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Conflicting Claims In Democratizing India

Ashutosh Kumar

Edited by Sudha Pai
Oxford University Press, New Delhi, 2013, pp. xix 443, Rs. 1495.00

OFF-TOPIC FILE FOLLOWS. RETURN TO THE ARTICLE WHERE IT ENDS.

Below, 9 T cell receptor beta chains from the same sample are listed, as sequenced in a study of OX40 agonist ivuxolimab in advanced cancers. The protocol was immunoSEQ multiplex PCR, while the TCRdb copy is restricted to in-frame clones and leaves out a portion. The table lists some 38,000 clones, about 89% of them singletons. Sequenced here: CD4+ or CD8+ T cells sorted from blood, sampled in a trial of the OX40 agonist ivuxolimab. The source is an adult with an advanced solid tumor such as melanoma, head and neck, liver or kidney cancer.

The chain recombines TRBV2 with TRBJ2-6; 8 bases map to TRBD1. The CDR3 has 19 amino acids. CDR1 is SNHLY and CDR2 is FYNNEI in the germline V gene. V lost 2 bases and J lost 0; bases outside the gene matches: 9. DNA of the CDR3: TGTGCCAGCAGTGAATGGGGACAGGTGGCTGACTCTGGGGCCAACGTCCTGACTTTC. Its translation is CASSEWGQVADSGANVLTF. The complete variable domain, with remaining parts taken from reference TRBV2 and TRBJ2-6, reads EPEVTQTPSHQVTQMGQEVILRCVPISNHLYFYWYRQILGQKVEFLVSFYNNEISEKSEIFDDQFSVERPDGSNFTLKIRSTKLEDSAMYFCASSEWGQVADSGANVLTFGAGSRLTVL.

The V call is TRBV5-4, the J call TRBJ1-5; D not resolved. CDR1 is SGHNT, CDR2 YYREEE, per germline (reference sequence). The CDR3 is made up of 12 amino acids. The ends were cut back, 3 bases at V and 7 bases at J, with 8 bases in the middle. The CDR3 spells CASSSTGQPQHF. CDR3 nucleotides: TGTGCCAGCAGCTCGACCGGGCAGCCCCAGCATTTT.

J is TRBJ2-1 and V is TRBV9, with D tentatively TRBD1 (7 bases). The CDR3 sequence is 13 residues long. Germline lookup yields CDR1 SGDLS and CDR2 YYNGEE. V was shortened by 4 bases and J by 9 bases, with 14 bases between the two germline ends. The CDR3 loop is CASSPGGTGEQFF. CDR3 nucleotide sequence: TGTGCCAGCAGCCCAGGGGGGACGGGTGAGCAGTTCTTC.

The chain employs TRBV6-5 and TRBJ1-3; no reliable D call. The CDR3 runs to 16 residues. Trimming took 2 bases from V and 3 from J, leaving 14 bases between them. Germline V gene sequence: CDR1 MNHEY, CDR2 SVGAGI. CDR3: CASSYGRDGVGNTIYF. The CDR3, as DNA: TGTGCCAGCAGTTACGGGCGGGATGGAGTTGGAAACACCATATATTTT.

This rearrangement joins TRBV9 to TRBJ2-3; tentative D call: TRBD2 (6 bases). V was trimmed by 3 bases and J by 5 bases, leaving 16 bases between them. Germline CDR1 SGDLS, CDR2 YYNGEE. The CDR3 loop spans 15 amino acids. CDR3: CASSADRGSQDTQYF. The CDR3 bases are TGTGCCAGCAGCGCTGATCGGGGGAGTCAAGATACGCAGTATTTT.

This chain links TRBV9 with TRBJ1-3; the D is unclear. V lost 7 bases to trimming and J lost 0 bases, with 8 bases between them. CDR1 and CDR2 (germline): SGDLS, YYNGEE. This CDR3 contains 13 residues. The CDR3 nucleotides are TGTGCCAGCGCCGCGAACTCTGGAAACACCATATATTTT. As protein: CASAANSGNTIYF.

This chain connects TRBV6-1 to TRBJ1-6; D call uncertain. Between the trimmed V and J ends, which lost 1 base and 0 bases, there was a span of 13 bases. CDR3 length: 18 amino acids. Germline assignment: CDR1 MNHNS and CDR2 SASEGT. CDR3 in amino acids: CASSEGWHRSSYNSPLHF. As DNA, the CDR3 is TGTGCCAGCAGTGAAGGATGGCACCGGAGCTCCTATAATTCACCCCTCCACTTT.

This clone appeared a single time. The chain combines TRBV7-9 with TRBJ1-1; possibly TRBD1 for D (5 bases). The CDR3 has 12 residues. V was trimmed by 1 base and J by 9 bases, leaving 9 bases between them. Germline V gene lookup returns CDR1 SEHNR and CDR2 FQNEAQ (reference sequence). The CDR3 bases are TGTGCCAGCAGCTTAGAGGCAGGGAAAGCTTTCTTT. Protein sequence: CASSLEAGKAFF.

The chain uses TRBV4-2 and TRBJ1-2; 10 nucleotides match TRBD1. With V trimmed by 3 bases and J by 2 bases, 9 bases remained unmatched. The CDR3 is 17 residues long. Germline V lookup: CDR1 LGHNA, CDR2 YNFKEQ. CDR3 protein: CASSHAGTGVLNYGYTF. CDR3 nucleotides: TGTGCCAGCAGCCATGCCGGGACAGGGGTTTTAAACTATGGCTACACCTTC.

The last three decades have witnessed the onset of the processes that have resulted in a significant shift in the nature of India’s politics and economy. Among these processes, the most significant one has been the assertion of identity politics. Increasingly democratizing India has experienced a sharp rise in the conflicting claims of different ethnic categories, and of struggles amongst them, often fought out on lines of region, religion, language (even dialect), caste, kinship and community. These competing politicized and mobilized categories, especially the newly emergent and empowered ones, are mostly concentrated within the territorial boundaries of a particular State/region. Due to the weakening of other democratic forums and procedures it is in the changed mode of electoral representation that these competing collective claims-making communities/groups have sought to find expression. What has helped is the emergence of a fragmented nature of electoral system in the post-Congress polity that has accorded an opportunity and incentive to these categories to extend support to the newly emergent State-based parties with the hope that they would provide them more effective kind of recognition, representation, patronage and protection.   The second process that has brought the states (and the regions) into sharp focus in recent decades has been the introduction of the market-oriented new economic policies. As a result, already existing spatial as well as social disparities have been further widened as the market economy privileges the privileged ones leaving relatively underdeveloped States/peripheral regions in the lurch. Thus the coastal States, mineral rich States along with the high-income ‘progressive’ States with better governance ruled by decisive and powerful State level leaders have benefited much more from the flow of foreign as well as domestic investment of private capital in contrast to the ‘laggard’ States having peripheral locations, disturbed law and order situation, poor economic and social infrastructure, unmanageable disparate territory, huge population lacking in terms of cultural capital and unimaginative leadership. What may be called the ‘secession of the rich’, even the rich States, attracting huge private investments and registering impressive growth, have long started resenting the continued dependence of relatively underdeveloped States on the central revenues transferred to them. While the relatively developed States complain of ‘reverse’ discrimination, the peripheral regions of some of these very States also complain of being victims of ‘internal colonialism’. Arguably, the rich States/regions versus poor States/regions syndrome that has been accentuating identity based ...

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